The first TAOCP book is the most foundational, as the title suggests, and if you only have it in your budget tobuy one of these books, it's the one I'd recommend. The first hundred-or-so pages give a crash course onthe mathematical concepts and tools that Knuth employs most. The next hundred pages are a description of theimaginary computer that Knuth uses in all his code examples, as well as some basic programming techniques. Thisbrings us to one of the biggest complaints about this series of textbooks: all of the code examples are writtenin assembly! But I had a lot of fun learning how Knuth's strange imaginary computer worked and writing abunch of programsin MIX assembly. The highlight of this section is a MIX simulator, written in MIX itself!The fact that this simulator only requires about 300 lines of assembly really demonstrateshow bare-bones this computer is. But of course, the goal of these books isn't to teach the reader how to programin assembly. The hope is that seeing the algorithms implemented at such a low-level will make programmingthem in any higher-level language a breeze. And of course, every program is accompanied by a detailed descriptionof the algorithm in the highest-level programming language of all: plain old English! This is the format ofthe second half of the book, which introduces linked lists, trees, and uses this concept to describe methodsfor automatic garbage collection and dynamic storage allocation in a low-level computer.
This is the TAOCP book I see referenced/recommended the least, and admittedly it is the oneI have found least useful as a reference so far. But, for me, it was the most enjoyable read of them all.The first two-hundred pages deal with methods for generating random numbers and checking if a sequenceis sufficiently random. At times, Knuth gets quite philosophical, and the main takeaway of this chapteris that there isn't a totally well-defined concept of what a random sequence should be, at least asfar as computers are concerned. The second chapter of this volume deals with arithmetic, starting withmethods for representing floating-point numbers in memory and then diving into algorithms for adding,multiplying, factoring, etc. A detailed analysis of every single algorithm is given, and Knuth doesn't justrestrict himself to real numbers; this chapter discusses generalises many of these operations to modulararithmetic, polynomials, matrices, and power series as well. All in all, this volume concerns the conceptsthat modern programmers take for granted on a day-to-day basis: the abilityfor a computer to perform basic arithmetic operations quickly.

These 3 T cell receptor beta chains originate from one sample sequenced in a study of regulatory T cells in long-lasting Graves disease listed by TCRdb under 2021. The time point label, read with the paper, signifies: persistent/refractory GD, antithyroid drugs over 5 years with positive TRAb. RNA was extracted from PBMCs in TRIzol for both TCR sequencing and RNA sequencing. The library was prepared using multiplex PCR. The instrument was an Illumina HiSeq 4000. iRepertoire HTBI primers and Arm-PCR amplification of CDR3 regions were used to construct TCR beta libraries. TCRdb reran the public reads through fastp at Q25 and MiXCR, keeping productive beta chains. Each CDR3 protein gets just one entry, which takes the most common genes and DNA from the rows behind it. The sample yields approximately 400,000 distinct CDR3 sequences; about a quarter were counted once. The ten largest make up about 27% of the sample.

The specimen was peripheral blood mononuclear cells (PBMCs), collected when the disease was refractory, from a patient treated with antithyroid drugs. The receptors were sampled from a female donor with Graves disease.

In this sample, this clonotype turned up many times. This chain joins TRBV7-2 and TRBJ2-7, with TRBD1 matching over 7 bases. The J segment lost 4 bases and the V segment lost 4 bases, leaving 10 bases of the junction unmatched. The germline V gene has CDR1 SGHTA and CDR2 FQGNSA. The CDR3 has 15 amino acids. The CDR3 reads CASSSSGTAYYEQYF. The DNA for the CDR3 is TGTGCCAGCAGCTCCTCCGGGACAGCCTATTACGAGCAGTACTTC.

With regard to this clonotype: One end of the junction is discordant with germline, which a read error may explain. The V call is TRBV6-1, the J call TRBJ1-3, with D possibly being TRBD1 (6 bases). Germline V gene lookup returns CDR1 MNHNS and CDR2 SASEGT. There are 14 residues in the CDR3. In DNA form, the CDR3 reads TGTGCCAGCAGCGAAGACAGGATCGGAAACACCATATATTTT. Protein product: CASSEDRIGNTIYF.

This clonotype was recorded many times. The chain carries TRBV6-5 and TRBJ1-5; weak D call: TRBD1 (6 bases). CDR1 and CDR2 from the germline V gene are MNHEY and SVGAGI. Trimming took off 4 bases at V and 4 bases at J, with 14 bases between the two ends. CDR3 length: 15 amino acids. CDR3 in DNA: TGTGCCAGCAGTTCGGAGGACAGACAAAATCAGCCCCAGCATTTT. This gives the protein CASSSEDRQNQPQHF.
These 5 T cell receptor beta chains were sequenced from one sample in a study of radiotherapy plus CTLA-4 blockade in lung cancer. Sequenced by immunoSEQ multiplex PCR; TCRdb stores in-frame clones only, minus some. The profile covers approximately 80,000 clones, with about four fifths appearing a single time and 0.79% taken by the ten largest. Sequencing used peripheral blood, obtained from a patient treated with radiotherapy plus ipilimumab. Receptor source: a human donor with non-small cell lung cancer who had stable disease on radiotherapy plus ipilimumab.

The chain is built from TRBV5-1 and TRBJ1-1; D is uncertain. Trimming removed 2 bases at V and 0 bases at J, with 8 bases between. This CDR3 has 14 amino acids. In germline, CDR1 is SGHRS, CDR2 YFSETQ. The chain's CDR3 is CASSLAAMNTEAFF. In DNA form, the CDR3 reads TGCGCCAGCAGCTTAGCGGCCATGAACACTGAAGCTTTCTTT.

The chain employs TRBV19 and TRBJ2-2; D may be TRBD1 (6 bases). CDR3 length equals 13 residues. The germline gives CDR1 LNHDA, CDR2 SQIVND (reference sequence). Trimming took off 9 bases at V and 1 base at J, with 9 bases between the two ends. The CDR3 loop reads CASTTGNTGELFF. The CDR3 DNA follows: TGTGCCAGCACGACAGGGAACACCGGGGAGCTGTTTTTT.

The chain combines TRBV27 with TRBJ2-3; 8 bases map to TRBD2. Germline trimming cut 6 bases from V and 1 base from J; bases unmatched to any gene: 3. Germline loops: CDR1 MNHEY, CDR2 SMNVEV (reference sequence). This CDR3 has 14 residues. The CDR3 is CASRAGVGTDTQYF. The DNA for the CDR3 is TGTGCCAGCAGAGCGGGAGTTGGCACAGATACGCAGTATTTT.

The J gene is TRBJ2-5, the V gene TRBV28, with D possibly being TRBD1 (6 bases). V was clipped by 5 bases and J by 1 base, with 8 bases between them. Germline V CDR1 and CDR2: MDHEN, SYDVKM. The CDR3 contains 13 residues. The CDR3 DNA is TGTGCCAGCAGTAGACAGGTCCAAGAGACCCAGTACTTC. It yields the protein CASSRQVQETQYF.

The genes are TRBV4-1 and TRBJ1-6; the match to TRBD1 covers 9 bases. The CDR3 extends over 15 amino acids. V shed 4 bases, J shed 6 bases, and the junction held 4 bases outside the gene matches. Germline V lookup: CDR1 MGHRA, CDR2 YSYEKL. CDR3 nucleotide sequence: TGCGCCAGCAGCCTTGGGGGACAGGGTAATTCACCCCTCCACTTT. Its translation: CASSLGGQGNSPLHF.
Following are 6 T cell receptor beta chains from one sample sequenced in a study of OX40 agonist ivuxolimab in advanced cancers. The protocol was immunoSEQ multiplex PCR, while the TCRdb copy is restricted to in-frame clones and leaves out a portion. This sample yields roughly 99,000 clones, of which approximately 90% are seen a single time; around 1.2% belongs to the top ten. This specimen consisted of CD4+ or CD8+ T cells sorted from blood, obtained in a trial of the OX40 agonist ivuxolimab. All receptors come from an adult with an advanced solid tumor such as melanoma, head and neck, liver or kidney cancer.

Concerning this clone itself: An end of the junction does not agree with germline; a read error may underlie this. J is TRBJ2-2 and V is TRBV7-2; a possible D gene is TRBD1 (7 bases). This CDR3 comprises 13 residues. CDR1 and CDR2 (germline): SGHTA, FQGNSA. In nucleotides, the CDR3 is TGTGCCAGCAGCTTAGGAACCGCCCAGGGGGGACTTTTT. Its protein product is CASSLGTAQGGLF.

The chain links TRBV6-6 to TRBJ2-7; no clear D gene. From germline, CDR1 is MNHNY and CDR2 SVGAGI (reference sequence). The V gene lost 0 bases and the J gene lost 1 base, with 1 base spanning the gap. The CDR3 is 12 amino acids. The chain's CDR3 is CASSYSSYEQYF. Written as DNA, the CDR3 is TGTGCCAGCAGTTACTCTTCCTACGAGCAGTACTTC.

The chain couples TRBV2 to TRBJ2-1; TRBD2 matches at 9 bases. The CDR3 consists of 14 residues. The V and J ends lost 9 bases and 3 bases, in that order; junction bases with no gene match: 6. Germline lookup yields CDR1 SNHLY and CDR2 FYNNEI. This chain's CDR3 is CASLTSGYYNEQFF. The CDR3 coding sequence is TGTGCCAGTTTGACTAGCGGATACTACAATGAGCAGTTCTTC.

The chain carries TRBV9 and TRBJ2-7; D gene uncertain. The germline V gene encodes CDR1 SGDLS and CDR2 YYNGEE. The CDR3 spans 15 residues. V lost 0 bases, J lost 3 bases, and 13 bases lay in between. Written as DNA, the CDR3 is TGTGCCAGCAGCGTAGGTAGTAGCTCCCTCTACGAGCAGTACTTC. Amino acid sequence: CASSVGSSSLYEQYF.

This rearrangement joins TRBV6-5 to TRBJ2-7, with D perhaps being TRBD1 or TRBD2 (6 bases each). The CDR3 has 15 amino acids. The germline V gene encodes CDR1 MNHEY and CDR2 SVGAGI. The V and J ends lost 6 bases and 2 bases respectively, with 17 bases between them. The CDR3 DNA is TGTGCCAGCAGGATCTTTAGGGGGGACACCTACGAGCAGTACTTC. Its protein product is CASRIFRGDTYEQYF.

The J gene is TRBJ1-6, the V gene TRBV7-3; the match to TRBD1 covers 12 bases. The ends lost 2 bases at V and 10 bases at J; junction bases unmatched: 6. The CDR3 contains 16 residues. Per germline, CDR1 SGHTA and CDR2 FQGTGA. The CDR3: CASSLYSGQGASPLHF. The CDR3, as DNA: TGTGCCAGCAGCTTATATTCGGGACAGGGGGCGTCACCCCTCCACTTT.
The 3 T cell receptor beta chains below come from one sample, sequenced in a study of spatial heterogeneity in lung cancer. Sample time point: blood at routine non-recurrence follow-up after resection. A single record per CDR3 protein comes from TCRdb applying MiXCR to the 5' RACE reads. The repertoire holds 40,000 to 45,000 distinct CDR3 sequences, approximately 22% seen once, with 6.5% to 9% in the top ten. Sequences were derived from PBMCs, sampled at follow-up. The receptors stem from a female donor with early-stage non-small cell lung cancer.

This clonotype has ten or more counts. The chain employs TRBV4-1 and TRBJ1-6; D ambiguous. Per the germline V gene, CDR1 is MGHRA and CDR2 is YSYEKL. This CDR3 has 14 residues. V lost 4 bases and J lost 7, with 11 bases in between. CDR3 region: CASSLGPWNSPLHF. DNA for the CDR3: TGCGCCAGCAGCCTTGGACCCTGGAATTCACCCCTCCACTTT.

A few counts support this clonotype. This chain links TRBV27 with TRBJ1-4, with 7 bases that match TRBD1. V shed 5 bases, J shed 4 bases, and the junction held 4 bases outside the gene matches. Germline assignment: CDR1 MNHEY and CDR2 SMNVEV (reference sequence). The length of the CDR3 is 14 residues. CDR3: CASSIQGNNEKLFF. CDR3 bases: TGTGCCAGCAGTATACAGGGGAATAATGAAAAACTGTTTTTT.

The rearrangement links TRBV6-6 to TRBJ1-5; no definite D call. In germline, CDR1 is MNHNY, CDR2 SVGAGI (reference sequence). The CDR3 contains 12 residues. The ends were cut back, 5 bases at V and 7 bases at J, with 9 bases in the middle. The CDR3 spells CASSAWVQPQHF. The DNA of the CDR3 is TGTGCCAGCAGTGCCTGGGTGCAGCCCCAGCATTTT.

Because of the emphasis placed on sorting and searching algorithms in the undergraduate curriculum, thisvolume is the most likely to show up on a computer science class' \"recommended reading\" list. True to itstitle, Volume 3 is split almost evenly between sorting, in the first half, and searching in the second. All ofthe bread-and-butter algorithms and data structures are covered, from quicksort to binary heaps to tries,which makes this a very important volume, but also perhaps a bit boring, since any computer science majorwill have seen many these concepts in undergraduate classes (though certainly in only a fraction of the detailthat Knuth devotes to them). There is a somewhat large section, complete with a wonderful foldout,devoted to the ins-and-outs of merging large files stored on huge physical rolls of magnetic tape.I found this section quite entertainingbecause of the novelty of learning about how people used to store data, but most of it is quite uselessto the modern reader. I believe that Knuth intends to scrap it and replace it with something else in the next edition.
The talk inspired me to read The Art of Computer Programming, Volume 4A: Combinatorial Algorithms. As he described in the talk, he gives a reward check (for 1 hexadecimal dollar) to anyone who finds an error in one of his books, so I set myself the goal of finding an error in the book while on vacation.After a lot of study, I thought I'd found an error in a diagram, but then I realized I was confused. Next, I found a blatant error in an appendix, but that error had already been discovered and was listed in the errata. Finally I found an error on page 574 that I hoped hadn't been found yet and sent it off to Professor Knuth.I was delighted to receive my reward check today, which Wikipedia calls \"among computerdom's most prized trophies\". That's a big exaggeration but nonetheless, I'm happy to get one. Note that the check is from the fictional Bank of San Seriffe to avoid check fraud problems from all the images of his checks on the web.As for the book itself, it's interesting even if you're not after a reward, although very challenging to read. Volume 4a describes combinatorial algorithms, including more ways of computing permutations and combinations than you can shake a stick at. It also has an extensive discussion of BDDs and ZDDs, which are newish data structures for representing sets. The section on bitwise tricks and techniques is interesting if you like HAKMEM-style tricks such as reversing the bits in an integer through a short sequence of incomprehensible operations.I have to admit that trying to find an error in a book is a strange vacation goal, but I'm glad I succeeded and Knuth's book taught me some interesting algorithms in the process.P.S. I was very surprised to see this article on the front page of Hacker News. To answer the questions there and below, the error I found was in volume 4a page 574 (as the memo line on the check shows). The solution to exercise 67 on that page says a particular circuit uses 6 ANDN gates, which I thought should be NAND gates. It gets a bit more complicated because Knuth was referring to the ANDN op code for MMIX, but there was still a mistake with and-not versus not-and. (The other error I noticed was n choose k on page 824, but I checked the errata and it had already been found.)Email ThisBlogThis!Share to TwitterShare to FacebookShare to PinterestLabels:random,theory6 comments:Anonymoussaid...You aren't going to go into what the error was specifically 59ce067264